ADRIAN WALKER (host): You see, murder cases are made in the interrogation room. And here, O’Malley’s earning his paycheck. But the detective is at the end of this long game of telephone. He’s trying to figure out what happened during the smoke session to make sense of the story these teenagers are sharing, which has gotten twisted with each telling.

So this is going to be a complicated episode. It’s all about this rumor that came out of a teenage smoke session. You’re going to hear several people telling different versions of this story. You’ll hear where it started, where it went, and how these teenagers ended up here in Southie, sucking in Peter O’Malley’s cigarette smoke. This is all going to make sense soon – or maybe not. So sit tight.

I’m Adrian Walker and this is Murder in Boston: The Untold Story of the Charles and Carol Stuart Shooting, Episode 4: The Suspect.


Billy Dunn: The story goes—

Joey Bennett: Dereck Jackson told Erick Whitney—

Angela Brittle: Somebody asked us something about a room.

Billy Dunn: There was Dereck, Erick and Man, or Reverend I call him, Man.

Archived Recording (Erick Whitney): Ron, Ron Ron, was there.

Angela Brittle: And Erick was in that room with Willie

Archived Recording (Detective Peter O’Malley): Well you first told your mother, mister, that he told you. What about Reverend? You know Reverend?

Billy Dunn: Erick and Dereck.

Angela Brittle: Erick was in the room with Willie and Dereck Jackson.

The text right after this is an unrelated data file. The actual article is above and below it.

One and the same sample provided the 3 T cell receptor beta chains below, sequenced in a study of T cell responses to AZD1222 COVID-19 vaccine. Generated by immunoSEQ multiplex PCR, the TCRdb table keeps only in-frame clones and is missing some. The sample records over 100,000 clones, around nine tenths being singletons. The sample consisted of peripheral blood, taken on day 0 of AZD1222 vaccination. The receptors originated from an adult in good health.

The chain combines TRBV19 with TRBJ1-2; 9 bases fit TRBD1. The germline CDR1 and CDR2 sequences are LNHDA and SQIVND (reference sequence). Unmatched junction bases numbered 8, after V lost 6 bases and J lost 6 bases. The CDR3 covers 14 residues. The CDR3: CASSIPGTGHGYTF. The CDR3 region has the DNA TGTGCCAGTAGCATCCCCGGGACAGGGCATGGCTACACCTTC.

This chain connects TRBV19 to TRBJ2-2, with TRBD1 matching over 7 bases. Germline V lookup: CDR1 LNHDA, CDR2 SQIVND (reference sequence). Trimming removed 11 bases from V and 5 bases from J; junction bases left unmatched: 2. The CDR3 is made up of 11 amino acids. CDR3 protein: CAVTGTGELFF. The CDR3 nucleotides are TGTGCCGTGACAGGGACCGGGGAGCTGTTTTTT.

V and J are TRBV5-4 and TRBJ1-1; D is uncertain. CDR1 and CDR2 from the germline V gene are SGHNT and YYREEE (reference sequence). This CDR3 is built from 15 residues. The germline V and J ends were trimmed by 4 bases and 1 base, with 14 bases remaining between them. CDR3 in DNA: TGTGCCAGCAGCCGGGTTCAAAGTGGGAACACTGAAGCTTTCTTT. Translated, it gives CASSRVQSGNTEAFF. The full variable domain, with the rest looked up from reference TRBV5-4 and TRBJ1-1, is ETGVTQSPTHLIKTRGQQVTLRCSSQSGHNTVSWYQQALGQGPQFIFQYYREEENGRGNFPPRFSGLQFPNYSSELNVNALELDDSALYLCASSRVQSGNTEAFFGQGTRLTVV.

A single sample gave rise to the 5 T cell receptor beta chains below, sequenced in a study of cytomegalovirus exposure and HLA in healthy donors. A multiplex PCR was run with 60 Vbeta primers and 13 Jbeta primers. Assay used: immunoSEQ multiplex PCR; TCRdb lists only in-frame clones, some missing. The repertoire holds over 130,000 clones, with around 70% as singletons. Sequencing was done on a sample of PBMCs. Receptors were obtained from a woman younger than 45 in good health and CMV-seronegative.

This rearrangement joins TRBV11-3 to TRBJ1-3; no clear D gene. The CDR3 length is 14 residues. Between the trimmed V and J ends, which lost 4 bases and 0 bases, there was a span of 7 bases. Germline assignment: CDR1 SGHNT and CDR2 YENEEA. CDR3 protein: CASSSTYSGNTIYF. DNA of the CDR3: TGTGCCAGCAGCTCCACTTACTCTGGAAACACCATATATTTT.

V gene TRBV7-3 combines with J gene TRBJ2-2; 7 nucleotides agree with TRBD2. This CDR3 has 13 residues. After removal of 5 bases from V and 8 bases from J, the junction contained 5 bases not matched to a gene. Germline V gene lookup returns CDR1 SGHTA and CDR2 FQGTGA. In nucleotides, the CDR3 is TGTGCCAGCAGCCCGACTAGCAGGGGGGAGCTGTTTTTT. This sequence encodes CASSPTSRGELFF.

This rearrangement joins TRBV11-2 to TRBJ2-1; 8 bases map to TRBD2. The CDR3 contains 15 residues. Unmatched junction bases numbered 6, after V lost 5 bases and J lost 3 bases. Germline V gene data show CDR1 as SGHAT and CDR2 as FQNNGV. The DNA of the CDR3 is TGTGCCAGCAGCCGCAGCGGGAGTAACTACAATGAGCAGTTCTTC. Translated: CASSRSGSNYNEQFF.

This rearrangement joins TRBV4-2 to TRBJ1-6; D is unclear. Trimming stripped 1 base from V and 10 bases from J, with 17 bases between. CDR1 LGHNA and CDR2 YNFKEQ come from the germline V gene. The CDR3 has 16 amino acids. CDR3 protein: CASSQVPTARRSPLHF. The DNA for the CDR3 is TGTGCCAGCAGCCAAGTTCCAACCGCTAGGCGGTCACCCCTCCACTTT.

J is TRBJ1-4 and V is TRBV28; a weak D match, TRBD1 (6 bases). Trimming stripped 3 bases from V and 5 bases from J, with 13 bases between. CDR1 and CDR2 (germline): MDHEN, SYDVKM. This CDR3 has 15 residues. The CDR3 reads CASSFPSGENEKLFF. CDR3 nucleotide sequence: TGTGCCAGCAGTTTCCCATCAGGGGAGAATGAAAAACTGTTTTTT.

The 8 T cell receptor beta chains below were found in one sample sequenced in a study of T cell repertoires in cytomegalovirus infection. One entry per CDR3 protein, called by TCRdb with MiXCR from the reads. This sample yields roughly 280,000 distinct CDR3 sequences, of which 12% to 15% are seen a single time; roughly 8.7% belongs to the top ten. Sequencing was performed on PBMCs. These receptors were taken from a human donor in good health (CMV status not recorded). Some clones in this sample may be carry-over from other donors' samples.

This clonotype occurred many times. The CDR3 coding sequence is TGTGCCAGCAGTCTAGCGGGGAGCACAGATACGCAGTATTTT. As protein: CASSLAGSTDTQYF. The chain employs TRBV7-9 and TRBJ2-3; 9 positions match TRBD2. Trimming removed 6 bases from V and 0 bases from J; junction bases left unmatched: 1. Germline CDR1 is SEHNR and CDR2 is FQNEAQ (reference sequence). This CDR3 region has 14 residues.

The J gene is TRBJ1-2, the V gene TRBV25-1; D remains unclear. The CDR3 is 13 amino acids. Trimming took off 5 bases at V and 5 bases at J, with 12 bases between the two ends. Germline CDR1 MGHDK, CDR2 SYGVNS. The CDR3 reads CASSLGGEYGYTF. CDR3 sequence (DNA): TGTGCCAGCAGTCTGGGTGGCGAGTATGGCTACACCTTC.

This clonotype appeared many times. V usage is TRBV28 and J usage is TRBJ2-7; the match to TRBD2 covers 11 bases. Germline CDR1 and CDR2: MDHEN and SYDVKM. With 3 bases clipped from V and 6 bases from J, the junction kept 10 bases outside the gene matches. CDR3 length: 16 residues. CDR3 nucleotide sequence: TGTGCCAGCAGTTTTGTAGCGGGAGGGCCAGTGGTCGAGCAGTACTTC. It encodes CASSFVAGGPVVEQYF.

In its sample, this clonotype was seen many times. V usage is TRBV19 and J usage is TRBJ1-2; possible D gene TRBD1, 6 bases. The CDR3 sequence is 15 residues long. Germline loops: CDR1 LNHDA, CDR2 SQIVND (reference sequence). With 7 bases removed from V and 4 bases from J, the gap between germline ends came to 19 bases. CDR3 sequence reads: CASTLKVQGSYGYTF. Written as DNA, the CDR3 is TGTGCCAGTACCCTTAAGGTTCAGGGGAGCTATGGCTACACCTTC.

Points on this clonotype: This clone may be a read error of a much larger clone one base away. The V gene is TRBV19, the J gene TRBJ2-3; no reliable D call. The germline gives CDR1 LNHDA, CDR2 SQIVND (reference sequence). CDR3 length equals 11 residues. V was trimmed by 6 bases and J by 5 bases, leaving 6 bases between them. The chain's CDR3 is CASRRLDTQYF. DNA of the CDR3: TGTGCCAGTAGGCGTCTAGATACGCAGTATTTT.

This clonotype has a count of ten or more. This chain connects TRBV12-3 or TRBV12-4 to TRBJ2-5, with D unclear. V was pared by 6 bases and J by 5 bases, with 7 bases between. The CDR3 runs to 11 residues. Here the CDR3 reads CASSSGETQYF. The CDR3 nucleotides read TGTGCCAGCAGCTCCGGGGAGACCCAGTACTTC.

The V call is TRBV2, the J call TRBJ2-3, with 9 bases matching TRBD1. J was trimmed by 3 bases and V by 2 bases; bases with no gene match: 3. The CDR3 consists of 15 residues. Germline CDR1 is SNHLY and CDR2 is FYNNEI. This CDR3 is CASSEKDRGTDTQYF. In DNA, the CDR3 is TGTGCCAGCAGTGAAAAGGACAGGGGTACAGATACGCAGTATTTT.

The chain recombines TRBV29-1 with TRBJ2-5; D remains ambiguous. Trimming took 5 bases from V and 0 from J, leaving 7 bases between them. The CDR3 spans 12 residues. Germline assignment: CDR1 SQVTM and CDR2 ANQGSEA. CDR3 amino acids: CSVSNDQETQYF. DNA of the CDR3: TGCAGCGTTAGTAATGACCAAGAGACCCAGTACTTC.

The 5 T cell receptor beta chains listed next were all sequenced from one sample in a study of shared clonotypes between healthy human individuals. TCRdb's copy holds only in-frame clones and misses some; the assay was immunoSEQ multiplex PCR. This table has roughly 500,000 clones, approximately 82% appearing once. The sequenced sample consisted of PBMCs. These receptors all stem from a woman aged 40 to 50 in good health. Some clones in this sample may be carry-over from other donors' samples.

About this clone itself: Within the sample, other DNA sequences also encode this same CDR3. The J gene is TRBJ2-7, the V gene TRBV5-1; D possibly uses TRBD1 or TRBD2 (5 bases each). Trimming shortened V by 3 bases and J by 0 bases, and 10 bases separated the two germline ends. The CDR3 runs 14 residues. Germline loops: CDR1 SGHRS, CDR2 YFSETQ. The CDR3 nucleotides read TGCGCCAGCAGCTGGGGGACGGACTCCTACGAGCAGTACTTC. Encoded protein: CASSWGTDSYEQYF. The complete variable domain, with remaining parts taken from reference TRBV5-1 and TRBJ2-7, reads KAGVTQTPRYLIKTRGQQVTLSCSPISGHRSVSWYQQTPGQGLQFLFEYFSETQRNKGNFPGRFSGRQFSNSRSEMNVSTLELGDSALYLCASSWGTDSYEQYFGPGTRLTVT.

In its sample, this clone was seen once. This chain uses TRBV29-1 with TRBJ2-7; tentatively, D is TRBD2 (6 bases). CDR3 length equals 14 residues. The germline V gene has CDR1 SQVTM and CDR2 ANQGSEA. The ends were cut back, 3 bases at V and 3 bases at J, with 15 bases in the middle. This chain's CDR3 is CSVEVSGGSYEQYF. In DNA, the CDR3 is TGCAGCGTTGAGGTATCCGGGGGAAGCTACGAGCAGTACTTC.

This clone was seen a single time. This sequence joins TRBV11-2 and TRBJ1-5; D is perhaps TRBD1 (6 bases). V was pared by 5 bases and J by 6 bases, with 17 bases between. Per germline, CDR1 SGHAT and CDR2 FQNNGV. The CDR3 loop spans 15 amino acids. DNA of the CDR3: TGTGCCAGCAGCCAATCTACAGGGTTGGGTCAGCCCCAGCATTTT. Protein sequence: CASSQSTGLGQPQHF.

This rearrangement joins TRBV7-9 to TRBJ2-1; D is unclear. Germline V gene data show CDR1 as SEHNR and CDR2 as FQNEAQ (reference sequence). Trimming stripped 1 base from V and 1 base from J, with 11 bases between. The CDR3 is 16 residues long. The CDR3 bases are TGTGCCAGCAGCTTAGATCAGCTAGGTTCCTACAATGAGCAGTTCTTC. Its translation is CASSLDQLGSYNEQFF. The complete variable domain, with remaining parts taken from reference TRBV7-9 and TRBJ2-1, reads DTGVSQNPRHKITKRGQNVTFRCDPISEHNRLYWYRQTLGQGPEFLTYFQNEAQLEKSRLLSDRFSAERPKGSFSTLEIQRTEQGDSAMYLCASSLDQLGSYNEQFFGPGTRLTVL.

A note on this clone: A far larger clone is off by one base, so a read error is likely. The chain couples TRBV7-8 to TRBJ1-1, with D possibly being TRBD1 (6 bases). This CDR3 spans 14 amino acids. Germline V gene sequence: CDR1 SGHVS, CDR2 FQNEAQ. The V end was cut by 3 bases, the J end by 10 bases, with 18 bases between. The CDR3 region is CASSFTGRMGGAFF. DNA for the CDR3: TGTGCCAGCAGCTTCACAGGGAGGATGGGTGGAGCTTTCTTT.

Archived Recording (Detective Peter O’Malley): He, being Dereck, told you that Willie told him.

Billy Dunn: They’re sitting in the apartment and Willie comes in—

Archived Recording (Erick Whitney): He said him, Dereck, Toot—

Billy Dunn: Erick and Dereck I refer to as Nit and Wit.

Archived Recording (Erick Whitney): Mike, Jr.—

Angela Brittle: I didn’t even know that Erick knew Willie.

Billy Dunn: —Pete and Repeat.

Archived Recording (Erick Whitney): William came in.

Joey Bennett: My uncle came in—

Billy Dunn: “My uncle, my uncle’s the one that did the robbery.”

Joey Bennett: —showed a gun.

Billy Dunn: And shows them a gun.

Archived Recording (Detective Peter O’Malley): So what you’re telling me now is that was never said to you.

Billy Dunn: And there’s three bullets missing.


ADRIAN WALKER (host): Okay, you heard a lot of names right there. But let’s start with Erick.

Archived Recording (Erick Whitney): My name is Erick Whitney. W - H - I - T - N - E - Y.

ADRIAN WALKER (host): Erick’s the reason police know about the smoke session.

Angela Brittle: He was a bagger for Stop & Shop. And I was a cashier on Westland Avenue. And that smile… (EXHALES) I was doing my thing and I turned around and I, ah, just oh my gosh, his smile. I was sold by the smile. I am Angela Brittle and I am the former girlfriend of Erick Whitney.

ADRIAN WALKER (host): Angela was 17 when she met Erick.

Angela Brittle: Oh, girl. Oh, oh, girl. Oh! girl, girl, girl. He was 5-foot-5. He weighed about 140, 45 pounds. He was very slim. He had a long torso. And he was built like DMX, he had the muscles. He could wear the wife beater. He had a flat stomach and he had a six pack. Oh, okay. And he was, he was like a chocolate brown. He had long eyelashes, like a girl. Waves for days, you could just drown in them, girl. Oh, my goodness. And he cleaned his sneakers every day with a toothbrush and soap. Every single day. And he cleaned his face with Ivory Snow [soap].